Why I Banned Fidgets

Be they spinners, cubes or slime. Fidgets are the bane of most primary teacher’s lives. The year started with dabbing and bottle flips and now has descended to this. Some are embracing the current trend and others, like myself, have banned them outright.


Why though? They are a distraction for children who are already easily distracted and those who are looking for an excuse to switch off. While I understand a need for them for some children, the mass appeal has led to a rise of, “I need it ’cause I fidget, and it helps me focus.” Really? Then why are you spinning it and looking at the pretty colours instead of listening when I’m trying to tell you how to work out change when you go to a shop? Or when I’m teaching you about how to carry out your science project that’s due next week? Or when you are supposed to be writing down your homework?


While there are great ideas on how to incorporate these into the curriculum regarding balance for P.E, technology, and science for their understanding, art to design your own and involving them in a picture, it worries me it is setting a dangerous precedent. What about the next fad that will arrive in classrooms come August? Then again in January? How will we be expected to work the next phenomenon into an already packed curriculum?


How will we meet the needs of children in the future when they get to a point in life where they will have to sit down and do things, be it high school, university or the world of work? I know I won’t feel confident when seated in a doctor’s office in the future and the only way he can listen to me is with a fidget in his hands as he looks at it spinning. Is that what we should be doing to prepare our students for the future?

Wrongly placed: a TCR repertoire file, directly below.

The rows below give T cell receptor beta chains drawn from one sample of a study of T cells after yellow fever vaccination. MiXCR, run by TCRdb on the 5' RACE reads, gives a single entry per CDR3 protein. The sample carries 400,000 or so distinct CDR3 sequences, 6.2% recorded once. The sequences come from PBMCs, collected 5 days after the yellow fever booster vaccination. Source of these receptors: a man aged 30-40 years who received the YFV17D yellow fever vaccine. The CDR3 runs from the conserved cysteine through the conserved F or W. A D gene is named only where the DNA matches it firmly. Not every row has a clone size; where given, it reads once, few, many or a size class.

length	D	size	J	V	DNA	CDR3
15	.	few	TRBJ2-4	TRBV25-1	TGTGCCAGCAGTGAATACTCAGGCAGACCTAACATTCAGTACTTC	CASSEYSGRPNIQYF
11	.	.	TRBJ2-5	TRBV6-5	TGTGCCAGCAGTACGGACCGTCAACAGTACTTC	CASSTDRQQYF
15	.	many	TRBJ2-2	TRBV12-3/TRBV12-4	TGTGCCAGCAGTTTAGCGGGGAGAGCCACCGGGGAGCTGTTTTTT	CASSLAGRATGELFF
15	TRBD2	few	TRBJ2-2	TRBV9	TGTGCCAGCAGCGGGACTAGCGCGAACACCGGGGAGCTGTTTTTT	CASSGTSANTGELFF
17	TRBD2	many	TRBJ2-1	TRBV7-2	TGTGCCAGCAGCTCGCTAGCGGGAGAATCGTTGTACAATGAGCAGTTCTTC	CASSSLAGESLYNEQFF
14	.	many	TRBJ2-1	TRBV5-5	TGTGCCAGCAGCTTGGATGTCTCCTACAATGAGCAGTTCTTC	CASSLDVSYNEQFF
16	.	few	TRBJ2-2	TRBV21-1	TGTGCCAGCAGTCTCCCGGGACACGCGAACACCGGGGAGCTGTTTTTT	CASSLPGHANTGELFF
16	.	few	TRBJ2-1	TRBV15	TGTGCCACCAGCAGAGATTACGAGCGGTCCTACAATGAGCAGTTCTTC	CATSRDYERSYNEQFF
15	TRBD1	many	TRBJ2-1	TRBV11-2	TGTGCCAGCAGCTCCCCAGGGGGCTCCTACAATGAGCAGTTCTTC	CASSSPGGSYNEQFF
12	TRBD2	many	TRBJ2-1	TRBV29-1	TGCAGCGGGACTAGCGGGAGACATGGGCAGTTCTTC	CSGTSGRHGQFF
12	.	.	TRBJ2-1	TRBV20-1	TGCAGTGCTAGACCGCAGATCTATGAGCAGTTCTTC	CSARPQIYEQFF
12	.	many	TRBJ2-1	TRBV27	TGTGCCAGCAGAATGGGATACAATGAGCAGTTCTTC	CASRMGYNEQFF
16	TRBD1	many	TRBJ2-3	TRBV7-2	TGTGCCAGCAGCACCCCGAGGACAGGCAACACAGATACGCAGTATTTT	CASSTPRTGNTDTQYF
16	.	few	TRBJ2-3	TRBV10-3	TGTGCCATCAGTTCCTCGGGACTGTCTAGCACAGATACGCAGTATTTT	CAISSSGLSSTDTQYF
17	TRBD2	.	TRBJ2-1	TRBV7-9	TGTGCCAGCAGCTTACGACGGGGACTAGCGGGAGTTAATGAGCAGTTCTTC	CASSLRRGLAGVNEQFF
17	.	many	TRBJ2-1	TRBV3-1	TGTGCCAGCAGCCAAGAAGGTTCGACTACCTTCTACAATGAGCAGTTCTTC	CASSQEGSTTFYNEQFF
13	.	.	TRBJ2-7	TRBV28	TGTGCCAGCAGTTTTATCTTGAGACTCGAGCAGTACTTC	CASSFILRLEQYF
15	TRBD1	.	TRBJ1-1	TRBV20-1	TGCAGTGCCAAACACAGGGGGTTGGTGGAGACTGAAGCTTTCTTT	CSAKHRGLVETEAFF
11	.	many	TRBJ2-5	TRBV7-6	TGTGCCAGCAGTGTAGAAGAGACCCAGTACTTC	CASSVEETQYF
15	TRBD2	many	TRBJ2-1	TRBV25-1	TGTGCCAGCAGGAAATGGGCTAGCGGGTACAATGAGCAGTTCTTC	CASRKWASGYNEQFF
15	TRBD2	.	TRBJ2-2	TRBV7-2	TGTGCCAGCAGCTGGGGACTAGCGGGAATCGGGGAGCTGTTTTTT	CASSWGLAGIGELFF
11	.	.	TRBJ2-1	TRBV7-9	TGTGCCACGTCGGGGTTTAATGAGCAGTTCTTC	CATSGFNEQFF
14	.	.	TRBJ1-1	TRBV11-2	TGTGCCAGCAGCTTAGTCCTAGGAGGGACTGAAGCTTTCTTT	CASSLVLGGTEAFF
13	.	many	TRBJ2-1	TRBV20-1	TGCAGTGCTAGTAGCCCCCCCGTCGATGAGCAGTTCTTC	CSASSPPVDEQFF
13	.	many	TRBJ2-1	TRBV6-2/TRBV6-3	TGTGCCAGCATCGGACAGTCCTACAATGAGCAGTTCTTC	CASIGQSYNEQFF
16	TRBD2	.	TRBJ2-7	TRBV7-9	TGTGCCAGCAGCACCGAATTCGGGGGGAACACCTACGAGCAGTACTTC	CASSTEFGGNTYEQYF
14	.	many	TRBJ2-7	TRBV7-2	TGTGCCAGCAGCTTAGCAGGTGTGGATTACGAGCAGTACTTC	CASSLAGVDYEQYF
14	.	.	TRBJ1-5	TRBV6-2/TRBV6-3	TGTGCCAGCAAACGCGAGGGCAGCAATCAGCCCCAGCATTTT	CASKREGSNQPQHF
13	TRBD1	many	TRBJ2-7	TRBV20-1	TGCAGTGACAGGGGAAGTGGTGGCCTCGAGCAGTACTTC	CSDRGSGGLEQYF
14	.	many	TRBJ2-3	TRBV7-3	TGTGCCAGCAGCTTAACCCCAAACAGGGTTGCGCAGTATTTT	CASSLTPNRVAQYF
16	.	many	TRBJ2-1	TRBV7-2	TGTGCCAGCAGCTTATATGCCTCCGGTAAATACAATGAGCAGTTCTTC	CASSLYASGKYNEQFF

There are times and places for fidget toys and spinners. It is just not in the classroom.

1 Comment

  1. I totally agree! School is for lots of things but fidget spinners it is not!!! As a primary teacher I hated them on first sight! What actual skills do they develop in pupils? Balance? Concentration? Or another way to ignore what’s being taught then moan they don’t know what to do?? I sound like a bah humbug, but in my day it was The Rubics Cube, only played with outside of school and I managed to grow up being able to separate toys from the importance of school.


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